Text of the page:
Hmm. Puzzle. Let's see if I can gain her trust enough to reveal what that is.

We continued to talk about our experiences with Hawaii, well my love for it, my heartbreaking point of having to cancel my home purchase to stay with my ailing mom (sympathy card, gentlemen), and she blurted out something about a boyfriend.

Sucker punch in the nuts. My nuts. Not hers. Wait. She don't have none. Wait! She doesn't have none--any.

Her trip to Hawaii was a response to his inability to commit. I'll go as far as that.

Doing what I do as a former mentor of children, I told her that she should just end it with this guy, move up to Nor Cal, and date me.

Right. Remember, I have no balls cuz she sucker punched them, flat. Not that I consoled her, but more listened and offered advise when the conversation seemed to point to it. In the end, she left earlier than scheduled to be with him, and that's sweet.

After I dropped her off, there was a feeling of lost connection because I realized something. I wasn't hoping that we would somehow get together, she lives many, many hours away from me, but that I value the connection between a man and a woman. Especially from my point of view, I cherished feeling connected to her, or any woman of depth. Whether she felt that way too, I don't know. Maybe, she was one of those angels, like friends who stay for only a day, to remind me that connection, that being with someone who I want to share life with is important. I mean, isn't that what we all want? Which is a line one of my favorite characters in my book uses.

This connection is probably why I want to write my fantasies so much. For whatever reason, I feel connected to these stories, and I can't help but tell them.

Wherever you are, I hope you find what you're looking for, and I thank you for making my trip here all the better. Ciao Bella.

Forever Moments

In the documentary Spielberg on Spielberg, Spielberg said his main job was to connect his audience to his films. I'd say that's the job of every artist who wants their work to be seen by the world.  How do you do that?

Chinese Connection.  Sorry.  Had a Bruce Lee moment.

Emotional connection.

Underdog stories are very emotional.  All of us can relate because at some point we've been the underdog.  I'm working on becoming a published author.  I feel like underdog.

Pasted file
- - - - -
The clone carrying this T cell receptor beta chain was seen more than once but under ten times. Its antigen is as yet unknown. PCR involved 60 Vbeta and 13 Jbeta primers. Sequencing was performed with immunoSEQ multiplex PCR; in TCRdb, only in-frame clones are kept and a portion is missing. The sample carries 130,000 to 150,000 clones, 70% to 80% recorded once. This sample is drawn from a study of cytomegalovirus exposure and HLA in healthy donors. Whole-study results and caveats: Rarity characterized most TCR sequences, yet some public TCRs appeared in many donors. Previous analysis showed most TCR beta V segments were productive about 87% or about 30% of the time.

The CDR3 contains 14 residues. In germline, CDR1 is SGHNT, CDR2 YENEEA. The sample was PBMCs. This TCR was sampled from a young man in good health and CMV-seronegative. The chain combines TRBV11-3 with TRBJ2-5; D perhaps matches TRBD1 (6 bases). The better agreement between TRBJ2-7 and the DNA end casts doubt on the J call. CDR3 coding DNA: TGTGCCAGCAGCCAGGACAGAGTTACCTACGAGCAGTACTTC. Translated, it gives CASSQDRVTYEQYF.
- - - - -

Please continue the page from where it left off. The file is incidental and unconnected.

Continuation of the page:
An artist's initial job is to feel.  Seems obvious, right?

I've asked people about how they felt when they watched a movie, read a book, seen a photograph.  What's the most common answer?

I don't know.

Feel yourself out (get your mind out of the guttah).

Whenever something moves you, ask yourself why it moves you.  If something doesn't move you, then ask why.  The answers will amaze you.  When I started acting, my teachers always said my body was the instrument.  Use it.  Feel it.  Live it.

Forever moments.

Every year the carnival comes to town.  They've been coming since I was a kid.  One year I took my girlfriend at the time and bought a ride-till-you-throw-up pass.  We rode all of the stomach churning rides.  Walked through exhibits like the double headed rubber rat (huh?), a wax figure of a fat bearded lady (what?), and a pickled snake with mutant feet (a lizard?).  Then our nerves were tried at the haunted house.  Only half the stuff worked.  A vampire ain't that scary when it can barely pop out of its coffin.  We talked to carnies.  Many of them stared at my ex through their good eye.

There were two things that I remember most.  It was her first time at a carnival, and she was excited.  Every time she got excited her voice would rise, and she'd sound like a little girl.  Despite the jungle of carnival noise, her voice sounded like music.  Touched me like no other voice has touched me.  Yes, I was in love.

She'd never eaten carnie food, so I bought a tray full.  As we dug in, she wanted a bite of my corn dog.  I dipped it in mustard and she took a bite.   "Mmmm," she said.  In that forever moment, all I remembered was sharing that corn dog.  There was one more bite left.  So I let her have it.

I read something in her eyes.  I got up and bought another dog on a stick.  Another forever moment strolled by as we shared in the goodness.

And every year the carnival comes to town, the sound of her voice and the forever moment sharing the corn dog permeates my mind.

My mom and I went to a restaurant one time.  The hostess sat us at a small side table.  Sheer drapes were drawn to shade us from the afternoon sun.  Old Chinese ladies rolled aluminum carts of dim sum.  Since my Cantonese wasn't great, my mom ordered.  We made small talk as we enjoyed good food and the warm sun.  My mom kept my tea cup filled and continued to order dim sum.  She wanted me fat.  Still does.  When the bill came she pulled out an old leather coin purse, and popped it open.  She meticulously counted each bill and each coin and made sure there was enough tip.  She looked at me and giggled, asking me if I'd had enough to eat.  I shook my head.  That day has become one of my favorite birthdays.

Forever moments.